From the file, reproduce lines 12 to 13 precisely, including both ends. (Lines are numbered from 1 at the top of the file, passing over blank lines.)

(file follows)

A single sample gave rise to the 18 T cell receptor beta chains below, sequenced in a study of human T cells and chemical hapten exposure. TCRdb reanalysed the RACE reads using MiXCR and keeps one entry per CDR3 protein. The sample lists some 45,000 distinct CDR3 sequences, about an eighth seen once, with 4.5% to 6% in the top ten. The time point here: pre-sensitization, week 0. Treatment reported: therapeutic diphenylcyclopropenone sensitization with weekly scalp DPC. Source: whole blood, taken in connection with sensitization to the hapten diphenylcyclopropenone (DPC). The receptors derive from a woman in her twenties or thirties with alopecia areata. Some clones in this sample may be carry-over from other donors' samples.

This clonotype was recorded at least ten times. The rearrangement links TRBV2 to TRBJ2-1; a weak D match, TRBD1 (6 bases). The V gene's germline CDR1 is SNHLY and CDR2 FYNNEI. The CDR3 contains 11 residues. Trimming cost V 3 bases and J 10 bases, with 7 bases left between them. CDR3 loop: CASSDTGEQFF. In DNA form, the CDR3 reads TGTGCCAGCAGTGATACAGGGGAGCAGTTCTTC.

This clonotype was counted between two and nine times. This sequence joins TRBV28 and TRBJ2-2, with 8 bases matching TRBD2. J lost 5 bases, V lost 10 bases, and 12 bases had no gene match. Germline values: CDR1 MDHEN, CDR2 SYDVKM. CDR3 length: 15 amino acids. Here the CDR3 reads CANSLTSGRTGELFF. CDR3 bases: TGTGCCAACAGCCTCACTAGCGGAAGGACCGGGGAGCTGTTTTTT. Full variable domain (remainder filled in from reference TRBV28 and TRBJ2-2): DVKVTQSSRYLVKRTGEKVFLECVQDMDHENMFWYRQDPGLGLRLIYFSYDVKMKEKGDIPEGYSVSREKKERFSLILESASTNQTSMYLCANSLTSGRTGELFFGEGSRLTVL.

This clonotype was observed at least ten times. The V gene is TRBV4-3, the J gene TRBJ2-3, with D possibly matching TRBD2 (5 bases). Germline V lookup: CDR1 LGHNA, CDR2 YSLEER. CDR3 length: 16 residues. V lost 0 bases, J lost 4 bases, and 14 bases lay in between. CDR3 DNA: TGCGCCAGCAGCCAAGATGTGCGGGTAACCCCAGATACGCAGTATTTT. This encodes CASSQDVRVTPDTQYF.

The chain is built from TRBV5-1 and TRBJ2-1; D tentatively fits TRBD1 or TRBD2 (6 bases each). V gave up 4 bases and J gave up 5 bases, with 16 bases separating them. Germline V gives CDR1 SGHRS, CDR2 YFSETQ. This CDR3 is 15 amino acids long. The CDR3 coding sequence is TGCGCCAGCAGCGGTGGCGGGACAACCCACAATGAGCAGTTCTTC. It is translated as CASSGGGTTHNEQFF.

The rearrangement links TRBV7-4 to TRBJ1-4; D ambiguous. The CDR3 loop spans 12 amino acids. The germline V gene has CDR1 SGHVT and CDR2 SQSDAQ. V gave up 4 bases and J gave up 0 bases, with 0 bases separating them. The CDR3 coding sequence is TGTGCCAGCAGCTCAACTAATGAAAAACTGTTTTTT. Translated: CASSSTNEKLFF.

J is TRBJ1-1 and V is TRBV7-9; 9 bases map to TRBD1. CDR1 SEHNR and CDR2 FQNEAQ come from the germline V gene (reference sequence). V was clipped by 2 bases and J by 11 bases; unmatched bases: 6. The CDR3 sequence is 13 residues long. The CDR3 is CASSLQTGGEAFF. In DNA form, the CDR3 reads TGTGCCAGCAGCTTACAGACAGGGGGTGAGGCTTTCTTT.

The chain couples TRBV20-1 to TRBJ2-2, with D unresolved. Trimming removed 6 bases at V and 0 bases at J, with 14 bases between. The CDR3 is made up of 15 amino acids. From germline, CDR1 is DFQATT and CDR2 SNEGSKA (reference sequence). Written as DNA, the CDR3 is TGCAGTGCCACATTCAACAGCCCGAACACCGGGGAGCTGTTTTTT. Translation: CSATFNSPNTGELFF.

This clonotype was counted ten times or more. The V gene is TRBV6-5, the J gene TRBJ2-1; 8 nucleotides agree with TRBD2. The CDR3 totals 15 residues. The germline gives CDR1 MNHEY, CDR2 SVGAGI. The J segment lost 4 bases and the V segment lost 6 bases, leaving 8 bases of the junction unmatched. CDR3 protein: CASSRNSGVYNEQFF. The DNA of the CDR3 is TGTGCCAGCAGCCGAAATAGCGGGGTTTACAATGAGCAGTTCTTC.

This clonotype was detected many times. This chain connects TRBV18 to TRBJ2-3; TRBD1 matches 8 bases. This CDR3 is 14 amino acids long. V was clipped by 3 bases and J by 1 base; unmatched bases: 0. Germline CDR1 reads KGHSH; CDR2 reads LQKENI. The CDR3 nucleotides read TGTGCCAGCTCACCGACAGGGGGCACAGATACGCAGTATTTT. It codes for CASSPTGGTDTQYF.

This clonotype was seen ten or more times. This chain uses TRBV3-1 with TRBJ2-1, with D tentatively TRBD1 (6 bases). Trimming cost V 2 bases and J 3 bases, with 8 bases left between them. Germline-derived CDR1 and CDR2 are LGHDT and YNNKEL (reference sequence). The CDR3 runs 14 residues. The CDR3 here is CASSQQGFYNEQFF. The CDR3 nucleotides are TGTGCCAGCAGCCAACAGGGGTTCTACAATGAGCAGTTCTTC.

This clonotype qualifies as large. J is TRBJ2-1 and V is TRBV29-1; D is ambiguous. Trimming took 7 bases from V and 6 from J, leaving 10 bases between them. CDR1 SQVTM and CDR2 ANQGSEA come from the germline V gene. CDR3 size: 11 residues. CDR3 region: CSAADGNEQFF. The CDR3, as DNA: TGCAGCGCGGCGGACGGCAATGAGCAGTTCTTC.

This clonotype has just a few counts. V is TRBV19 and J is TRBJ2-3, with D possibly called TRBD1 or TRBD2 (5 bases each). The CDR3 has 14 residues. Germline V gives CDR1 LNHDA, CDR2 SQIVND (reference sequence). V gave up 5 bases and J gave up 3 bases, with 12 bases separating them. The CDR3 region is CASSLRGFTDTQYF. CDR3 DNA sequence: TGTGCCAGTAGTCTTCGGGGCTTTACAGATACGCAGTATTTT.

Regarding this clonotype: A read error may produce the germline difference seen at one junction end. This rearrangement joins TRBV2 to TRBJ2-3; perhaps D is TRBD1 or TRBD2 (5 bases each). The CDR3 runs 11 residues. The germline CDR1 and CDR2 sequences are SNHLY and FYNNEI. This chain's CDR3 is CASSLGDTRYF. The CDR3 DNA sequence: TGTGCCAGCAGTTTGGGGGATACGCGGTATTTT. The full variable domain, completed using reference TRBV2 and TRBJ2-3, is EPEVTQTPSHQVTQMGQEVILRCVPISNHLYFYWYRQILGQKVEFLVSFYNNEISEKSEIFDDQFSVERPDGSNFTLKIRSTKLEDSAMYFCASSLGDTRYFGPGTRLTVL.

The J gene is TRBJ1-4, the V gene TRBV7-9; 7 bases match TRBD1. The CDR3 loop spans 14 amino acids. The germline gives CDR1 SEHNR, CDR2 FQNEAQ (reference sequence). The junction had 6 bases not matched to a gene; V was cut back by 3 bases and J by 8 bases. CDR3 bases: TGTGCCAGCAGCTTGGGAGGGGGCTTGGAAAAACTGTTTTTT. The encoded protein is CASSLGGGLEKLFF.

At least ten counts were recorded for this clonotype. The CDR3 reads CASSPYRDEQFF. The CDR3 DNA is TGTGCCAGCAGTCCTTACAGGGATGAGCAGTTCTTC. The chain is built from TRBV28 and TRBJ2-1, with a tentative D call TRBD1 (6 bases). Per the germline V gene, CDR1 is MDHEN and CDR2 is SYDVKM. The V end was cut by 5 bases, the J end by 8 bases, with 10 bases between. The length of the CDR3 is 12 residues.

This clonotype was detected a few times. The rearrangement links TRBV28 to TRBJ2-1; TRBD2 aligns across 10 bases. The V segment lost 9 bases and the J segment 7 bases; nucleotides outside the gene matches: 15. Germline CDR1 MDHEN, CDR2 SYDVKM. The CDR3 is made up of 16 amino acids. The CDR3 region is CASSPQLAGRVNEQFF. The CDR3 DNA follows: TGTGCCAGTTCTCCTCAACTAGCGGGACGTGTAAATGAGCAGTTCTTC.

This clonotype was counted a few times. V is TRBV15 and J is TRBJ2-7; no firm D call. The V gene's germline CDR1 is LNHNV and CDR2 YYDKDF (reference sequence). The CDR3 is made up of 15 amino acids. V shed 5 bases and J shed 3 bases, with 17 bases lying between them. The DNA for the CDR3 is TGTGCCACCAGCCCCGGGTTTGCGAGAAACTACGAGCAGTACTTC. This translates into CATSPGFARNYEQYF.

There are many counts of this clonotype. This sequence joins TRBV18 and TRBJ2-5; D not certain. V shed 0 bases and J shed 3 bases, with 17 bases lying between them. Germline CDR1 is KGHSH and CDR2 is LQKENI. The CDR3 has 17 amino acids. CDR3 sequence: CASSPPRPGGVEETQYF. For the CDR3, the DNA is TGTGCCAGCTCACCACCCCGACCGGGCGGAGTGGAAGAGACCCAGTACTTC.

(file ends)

This clonotype qualifies as large. J is TRBJ2-1 and V is TRBV29-1; D is ambiguous. Trimming took 7 bases from V and 6 from J, leaving 10 bases between them. CDR1 SQVTM and CDR2 ANQGSEA come from the germline V gene. CDR3 size: 11 residues. CDR3 region: CSAADGNEQFF. The CDR3, as DNA: TGCAGCGCGGCGGACGGCAATGAGCAGTTCTTC.

This clonotype has just a few counts. V is TRBV19 and J is TRBJ2-3, with D possibly called TRBD1 or TRBD2 (5 bases each). The CDR3 has 14 residues. Germline V gives CDR1 LNHDA, CDR2 SQIVND (reference sequence). V gave up 5 bases and J gave up 3 bases, with 12 bases separating them. The CDR3 region is CASSLRGFTDTQYF. CDR3 DNA sequence: TGTGCCAGTAGTCTTCGGGGCTTTACAGATACGCAGTATTTT.